One of our key features on is that employers can showcase their workplace awards, accreditations, and partnerships. Job seekers can then select the ones that interest them most and search employer profiles based on these accolades. When we designed this feature two years ago, we were always a bit cautious, asking ourselves, “Who is auditing these awards?”

We are making great strides in reviewing popular UK accreditations like B Corp, Tech Talent Charter, Stonewall, and Best Place to Work, but there’s still work to do!

The Mechanics Behind Workplace Awards

So, who’s behind these awards? Typically, independent organizations, media outlets, or industry bodies. They usually combine surveys, company-submitted data, and expert reviews to evaluate candidates. While this sounds rigorous, the integrity of these awards largely hinges on the transparency and objectivity of the auditing organizations. Unfortunately, not all awarding bodies maintain stringent audit practices.

Let’s Talk Bias in Workplace Awards 🏆

Awards focusing on diversity and inclusion might favour companies with substantial resources dedicated to these initiatives. While promoting diversity is commendable, the metrics used can sometimes be skewed, favouring larger corporations over smaller ones that may not have the same capacity to invest in diversity programs.

Moreover, there’s inherent bias in the application process itself. Some workplace accreditations seem tailored to specific demographics, like women in the workplace, but may not fully consider the experiences of transgender or non-binary employees. This selective inclusivity can undermine the awards’ credibility.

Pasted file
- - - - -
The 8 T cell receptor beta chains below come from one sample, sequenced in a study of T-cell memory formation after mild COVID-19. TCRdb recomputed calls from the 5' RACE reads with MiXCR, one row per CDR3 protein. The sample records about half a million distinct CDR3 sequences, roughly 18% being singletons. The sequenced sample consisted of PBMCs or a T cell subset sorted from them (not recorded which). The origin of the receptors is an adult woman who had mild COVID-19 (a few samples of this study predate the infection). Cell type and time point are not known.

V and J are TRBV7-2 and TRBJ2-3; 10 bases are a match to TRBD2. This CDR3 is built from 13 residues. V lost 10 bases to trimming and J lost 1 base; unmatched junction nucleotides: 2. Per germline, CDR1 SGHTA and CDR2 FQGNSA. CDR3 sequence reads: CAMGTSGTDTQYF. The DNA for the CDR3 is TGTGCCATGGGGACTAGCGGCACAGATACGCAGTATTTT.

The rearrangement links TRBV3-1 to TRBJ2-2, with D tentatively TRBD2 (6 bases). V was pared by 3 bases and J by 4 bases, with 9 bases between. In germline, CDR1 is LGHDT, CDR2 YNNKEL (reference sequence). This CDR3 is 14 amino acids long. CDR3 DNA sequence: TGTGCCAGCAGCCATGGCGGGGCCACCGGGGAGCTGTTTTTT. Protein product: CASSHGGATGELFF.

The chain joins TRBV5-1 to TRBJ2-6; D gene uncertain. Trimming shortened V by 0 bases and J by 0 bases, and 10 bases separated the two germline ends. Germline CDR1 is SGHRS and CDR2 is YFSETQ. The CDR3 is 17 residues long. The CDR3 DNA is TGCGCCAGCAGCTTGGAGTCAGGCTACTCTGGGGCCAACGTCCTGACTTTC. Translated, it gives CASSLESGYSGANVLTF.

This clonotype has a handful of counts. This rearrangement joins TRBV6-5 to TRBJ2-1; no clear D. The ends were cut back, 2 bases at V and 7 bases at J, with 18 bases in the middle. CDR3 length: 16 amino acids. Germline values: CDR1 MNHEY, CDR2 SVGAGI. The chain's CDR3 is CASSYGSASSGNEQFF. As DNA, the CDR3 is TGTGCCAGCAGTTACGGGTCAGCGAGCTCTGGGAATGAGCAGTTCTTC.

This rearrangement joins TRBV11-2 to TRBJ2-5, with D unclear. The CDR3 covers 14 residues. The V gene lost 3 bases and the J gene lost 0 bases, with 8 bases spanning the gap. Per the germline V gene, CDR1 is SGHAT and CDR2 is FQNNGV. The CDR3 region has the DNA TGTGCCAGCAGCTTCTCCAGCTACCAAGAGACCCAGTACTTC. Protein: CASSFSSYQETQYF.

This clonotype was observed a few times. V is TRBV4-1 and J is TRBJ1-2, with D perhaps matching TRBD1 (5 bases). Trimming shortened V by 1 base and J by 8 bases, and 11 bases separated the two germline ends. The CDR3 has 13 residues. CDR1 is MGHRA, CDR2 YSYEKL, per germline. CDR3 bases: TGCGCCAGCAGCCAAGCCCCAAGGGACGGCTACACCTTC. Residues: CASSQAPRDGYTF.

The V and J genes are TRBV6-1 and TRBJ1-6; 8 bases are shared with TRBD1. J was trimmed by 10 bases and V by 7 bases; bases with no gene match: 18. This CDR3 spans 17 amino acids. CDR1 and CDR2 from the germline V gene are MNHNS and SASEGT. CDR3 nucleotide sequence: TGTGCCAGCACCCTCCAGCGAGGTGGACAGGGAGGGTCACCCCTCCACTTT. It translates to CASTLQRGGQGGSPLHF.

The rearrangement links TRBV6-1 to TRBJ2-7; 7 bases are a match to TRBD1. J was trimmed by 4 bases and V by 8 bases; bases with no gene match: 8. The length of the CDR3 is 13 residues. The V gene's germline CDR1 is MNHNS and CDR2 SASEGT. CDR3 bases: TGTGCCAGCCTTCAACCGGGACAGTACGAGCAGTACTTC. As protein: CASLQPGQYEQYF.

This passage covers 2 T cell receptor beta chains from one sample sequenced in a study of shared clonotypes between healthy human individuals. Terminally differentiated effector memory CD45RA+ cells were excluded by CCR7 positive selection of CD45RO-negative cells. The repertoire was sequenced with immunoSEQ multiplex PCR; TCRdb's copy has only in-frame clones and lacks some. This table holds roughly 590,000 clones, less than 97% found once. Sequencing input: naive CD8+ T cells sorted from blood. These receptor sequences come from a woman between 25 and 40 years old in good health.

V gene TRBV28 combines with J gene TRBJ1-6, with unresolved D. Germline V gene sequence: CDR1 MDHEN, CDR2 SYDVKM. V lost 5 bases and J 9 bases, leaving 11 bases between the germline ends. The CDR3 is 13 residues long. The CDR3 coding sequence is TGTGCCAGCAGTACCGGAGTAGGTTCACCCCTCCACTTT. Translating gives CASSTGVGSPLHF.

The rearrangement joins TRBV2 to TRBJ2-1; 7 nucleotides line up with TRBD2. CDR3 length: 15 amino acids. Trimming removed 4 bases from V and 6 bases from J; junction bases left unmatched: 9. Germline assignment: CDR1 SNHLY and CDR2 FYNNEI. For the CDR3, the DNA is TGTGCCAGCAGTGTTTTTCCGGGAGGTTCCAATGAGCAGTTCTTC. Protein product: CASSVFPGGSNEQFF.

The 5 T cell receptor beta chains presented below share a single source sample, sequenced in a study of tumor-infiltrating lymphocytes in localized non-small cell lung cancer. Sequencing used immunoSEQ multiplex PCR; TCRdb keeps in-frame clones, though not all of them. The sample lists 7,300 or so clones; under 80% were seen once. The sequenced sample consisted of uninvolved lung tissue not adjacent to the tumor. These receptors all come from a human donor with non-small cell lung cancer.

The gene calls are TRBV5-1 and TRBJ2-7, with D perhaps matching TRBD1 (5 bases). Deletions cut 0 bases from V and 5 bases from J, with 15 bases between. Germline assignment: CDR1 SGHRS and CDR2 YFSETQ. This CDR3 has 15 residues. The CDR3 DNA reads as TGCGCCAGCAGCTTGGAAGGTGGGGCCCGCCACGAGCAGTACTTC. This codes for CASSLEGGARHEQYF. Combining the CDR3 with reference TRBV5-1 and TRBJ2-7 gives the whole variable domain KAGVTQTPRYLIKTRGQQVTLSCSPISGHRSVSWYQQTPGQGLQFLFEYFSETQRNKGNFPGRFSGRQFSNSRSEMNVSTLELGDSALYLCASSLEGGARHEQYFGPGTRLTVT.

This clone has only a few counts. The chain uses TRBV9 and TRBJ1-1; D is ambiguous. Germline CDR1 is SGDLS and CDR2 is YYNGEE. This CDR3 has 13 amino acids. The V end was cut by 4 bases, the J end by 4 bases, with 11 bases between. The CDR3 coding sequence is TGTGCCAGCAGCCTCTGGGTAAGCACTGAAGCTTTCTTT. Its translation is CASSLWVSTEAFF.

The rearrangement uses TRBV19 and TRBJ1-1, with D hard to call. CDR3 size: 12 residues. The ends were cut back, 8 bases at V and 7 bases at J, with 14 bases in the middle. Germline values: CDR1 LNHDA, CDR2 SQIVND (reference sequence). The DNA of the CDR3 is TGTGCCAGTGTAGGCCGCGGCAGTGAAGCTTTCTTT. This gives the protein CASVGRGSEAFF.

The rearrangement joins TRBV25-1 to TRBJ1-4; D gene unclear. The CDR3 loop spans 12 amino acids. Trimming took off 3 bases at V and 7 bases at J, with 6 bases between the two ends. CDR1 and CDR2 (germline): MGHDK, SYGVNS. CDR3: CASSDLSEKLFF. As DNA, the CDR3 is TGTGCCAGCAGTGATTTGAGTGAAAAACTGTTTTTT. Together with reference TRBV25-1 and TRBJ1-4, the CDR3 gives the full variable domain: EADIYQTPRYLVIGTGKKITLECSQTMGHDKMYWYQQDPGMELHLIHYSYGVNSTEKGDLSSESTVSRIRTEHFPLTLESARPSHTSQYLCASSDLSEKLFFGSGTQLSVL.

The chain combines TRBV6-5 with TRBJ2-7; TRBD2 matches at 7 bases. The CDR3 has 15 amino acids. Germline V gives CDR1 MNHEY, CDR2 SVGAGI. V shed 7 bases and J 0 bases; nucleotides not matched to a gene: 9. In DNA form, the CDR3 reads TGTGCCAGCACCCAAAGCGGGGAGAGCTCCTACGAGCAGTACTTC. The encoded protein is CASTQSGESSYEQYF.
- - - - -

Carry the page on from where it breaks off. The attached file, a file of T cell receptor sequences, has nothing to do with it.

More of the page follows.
We’ve also noticed that some awards are practically for sale. On several occasions, we’ve been invited to apply and pay for an award. This practice raises eyebrows: a fancy gala dinner to celebrate success just because a company can afford it? This clearly favours wealthier companies over smaller, potentially more deserving ones.

The Value of Workplace Awards

Despite these concerns, workplace awards can offer significant value. They provide external validation, enhance a company’s reputation, and can be a powerful tool for attracting top talent. For instance, companies featured on Great Place to Work’s list experience a 50% lower turnover rate compared to their peers, suggesting recognized companies are better at retaining employees and boosting morale.

However, we must scrutinize the true value of these awards. Are they genuinely reflective of a superior workplace, or do they merely indicate a company’s ability to invest in the application process?

Bringing Credibility Back to Accreditations

So, how do we bring credibility back to accreditations? Transparent feedback. It really is that simple. If we showcase an award or accreditation on our site and later find out the organization is less inclusive than we thought, we’ll remove their logo and speak to their teams.

The Numbers Speak

A 2019 study by the Workplace Bullying Institute found that only 45% of employees at companies with diversity awards felt their workplace was genuinely inclusive. Moreover, a Glassdoor survey showed that 70% of job seekers consider a company’s commitment to diversity important when evaluating job offers. Clearly, the value of these awards isn’t just in the accolade itself but in the genuine commitment to creating a positive workplace.

In conclusion, while workplace awards can be a badge of honour, it’s crucial to look beyond the shiny exterior. Companies should focus on real improvements in employee satisfaction and workplace culture. After all, a truly great workplace is defined not by awards, but by the everyday experiences and satisfaction of its employees.